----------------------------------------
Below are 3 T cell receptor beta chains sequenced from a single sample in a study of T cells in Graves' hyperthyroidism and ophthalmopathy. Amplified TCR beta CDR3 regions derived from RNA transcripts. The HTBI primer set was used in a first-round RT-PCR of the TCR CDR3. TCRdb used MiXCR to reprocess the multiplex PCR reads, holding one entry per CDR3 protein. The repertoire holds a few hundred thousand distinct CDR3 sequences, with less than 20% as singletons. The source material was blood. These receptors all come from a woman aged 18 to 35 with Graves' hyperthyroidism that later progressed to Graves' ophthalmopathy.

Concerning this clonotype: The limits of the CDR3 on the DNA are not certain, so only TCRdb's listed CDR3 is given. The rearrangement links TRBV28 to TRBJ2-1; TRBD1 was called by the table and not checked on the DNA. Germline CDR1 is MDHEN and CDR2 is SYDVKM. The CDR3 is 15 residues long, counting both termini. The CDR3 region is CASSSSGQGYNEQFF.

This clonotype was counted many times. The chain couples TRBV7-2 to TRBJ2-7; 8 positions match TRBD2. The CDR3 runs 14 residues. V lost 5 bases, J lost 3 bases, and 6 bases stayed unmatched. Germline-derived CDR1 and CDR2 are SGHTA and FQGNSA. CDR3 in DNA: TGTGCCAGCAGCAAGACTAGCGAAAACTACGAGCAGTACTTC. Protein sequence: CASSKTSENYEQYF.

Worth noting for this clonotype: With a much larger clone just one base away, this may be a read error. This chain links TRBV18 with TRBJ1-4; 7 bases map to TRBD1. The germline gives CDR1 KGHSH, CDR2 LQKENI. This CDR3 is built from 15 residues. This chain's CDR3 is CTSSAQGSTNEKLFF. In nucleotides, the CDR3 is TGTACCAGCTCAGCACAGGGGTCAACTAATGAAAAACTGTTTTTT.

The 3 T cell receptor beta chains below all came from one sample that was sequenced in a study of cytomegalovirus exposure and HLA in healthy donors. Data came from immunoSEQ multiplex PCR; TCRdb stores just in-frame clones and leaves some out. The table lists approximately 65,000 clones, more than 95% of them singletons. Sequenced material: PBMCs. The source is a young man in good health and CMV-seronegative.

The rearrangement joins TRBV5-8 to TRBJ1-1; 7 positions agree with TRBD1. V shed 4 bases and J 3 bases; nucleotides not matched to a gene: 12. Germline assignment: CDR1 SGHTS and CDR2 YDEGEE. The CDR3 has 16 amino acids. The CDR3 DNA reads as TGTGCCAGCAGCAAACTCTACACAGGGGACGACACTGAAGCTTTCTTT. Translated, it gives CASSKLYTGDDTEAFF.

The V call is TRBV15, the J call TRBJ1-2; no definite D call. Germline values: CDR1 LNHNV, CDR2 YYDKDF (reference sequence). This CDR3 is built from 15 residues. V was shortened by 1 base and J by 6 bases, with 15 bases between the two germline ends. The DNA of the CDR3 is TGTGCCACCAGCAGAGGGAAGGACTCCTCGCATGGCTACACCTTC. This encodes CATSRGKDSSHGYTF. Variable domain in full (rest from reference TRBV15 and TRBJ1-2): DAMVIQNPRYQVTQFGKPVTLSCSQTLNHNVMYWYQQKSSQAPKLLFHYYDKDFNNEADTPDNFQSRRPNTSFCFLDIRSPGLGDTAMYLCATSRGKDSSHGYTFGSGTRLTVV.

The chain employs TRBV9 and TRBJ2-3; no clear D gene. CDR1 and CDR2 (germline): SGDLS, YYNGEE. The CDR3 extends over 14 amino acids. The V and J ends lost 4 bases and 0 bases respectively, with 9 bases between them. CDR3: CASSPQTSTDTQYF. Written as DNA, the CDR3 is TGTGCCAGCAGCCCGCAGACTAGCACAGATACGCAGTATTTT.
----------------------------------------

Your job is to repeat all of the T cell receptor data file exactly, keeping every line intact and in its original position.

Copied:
Below are 3 T cell receptor beta chains sequenced from a single sample in a study of T cells in Graves' hyperthyroidism and ophthalmopathy. Amplified TCR beta CDR3 regions derived from RNA transcripts. The HTBI primer set was used in a first-round RT-PCR of the TCR CDR3. TCRdb used MiXCR to reprocess the multiplex PCR reads, holding one entry per CDR3 protein. The repertoire holds a few hundred thousand distinct CDR3 sequences, with less than 20% as singletons. The source material was blood. These receptors all come from a woman aged 18 to 35 with Graves' hyperthyroidism that later progressed to Graves' ophthalmopathy.

Concerning this clonotype: The limits of the CDR3 on the DNA are not certain, so only TCRdb's listed CDR3 is given. The rearrangement links TRBV28 to TRBJ2-1; TRBD1 was called by the table and not checked on the DNA. Germline CDR1 is MDHEN and CDR2 is SYDVKM. The CDR3 is 15 residues long, counting both termini. The CDR3 region is CASSSSGQGYNEQFF.

This clonotype was counted many times. The chain couples TRBV7-2 to TRBJ2-7; 8 positions match TRBD2. The CDR3 runs 14 residues. V lost 5 bases, J lost 3 bases, and 6 bases stayed unmatched. Germline-derived CDR1 and CDR2 are SGHTA and FQGNSA. CDR3 in DNA: TGTGCCAGCAGCAAGACTAGCGAAAACTACGAGCAGTACTTC. Protein sequence: CASSKTSENYEQYF.

Worth noting for this clonotype: With a much larger clone just one base away, this may be a read error. This chain links TRBV18 with TRBJ1-4; 7 bases map to TRBD1. The germline gives CDR1 KGHSH, CDR2 LQKENI. This CDR3 is built from 15 residues. This chain's CDR3 is CTSSAQGSTNEKLFF. In nucleotides, the CDR3 is TGTACCAGCTCAGCACAGGGGTCAACTAATGAAAAACTGTTTTTT.

The 3 T cell receptor beta chains below all came from one sample that was sequenced in a study of cytomegalovirus exposure and HLA in healthy donors. Data came from immunoSEQ multiplex PCR; TCRdb stores just in-frame clones and leaves some out. The table lists approximately 65,000 clones, more than 95% of them singletons. Sequenced material: PBMCs. The source is a young man in good health and CMV-seronegative.

The rearrangement joins TRBV5-8 to TRBJ1-1; 7 positions agree with TRBD1. V shed 4 bases and J 3 bases; nucleotides not matched to a gene: 12. Germline assignment: CDR1 SGHTS and CDR2 YDEGEE. The CDR3 has 16 amino acids. The CDR3 DNA reads as TGTGCCAGCAGCAAACTCTACACAGGGGACGACACTGAAGCTTTCTTT. Translated, it gives CASSKLYTGDDTEAFF.

The V call is TRBV15, the J call TRBJ1-2; no definite D call. Germline values: CDR1 LNHNV, CDR2 YYDKDF (reference sequence). This CDR3 is built from 15 residues. V was shortened by 1 base and J by 6 bases, with 15 bases between the two germline ends. The DNA of the CDR3 is TGTGCCACCAGCAGAGGGAAGGACTCCTCGCATGGCTACACCTTC. This encodes CATSRGKDSSHGYTF. Variable domain in full (rest from reference TRBV15 and TRBJ1-2): DAMVIQNPRYQVTQFGKPVTLSCSQTLNHNVMYWYQQKSSQAPKLLFHYYDKDFNNEADTPDNFQSRRPNTSFCFLDIRSPGLGDTAMYLCATSRGKDSSHGYTFGSGTRLTVV.

The chain employs TRBV9 and TRBJ2-3; no clear D gene. CDR1 and CDR2 (germline): SGDLS, YYNGEE. The CDR3 extends over 14 amino acids. The V and J ends lost 4 bases and 0 bases respectively, with 9 bases between them. CDR3: CASSPQTSTDTQYF. Written as DNA, the CDR3 is TGTGCCAGCAGCCCGCAGACTAGCACAGATACGCAGTATTTT.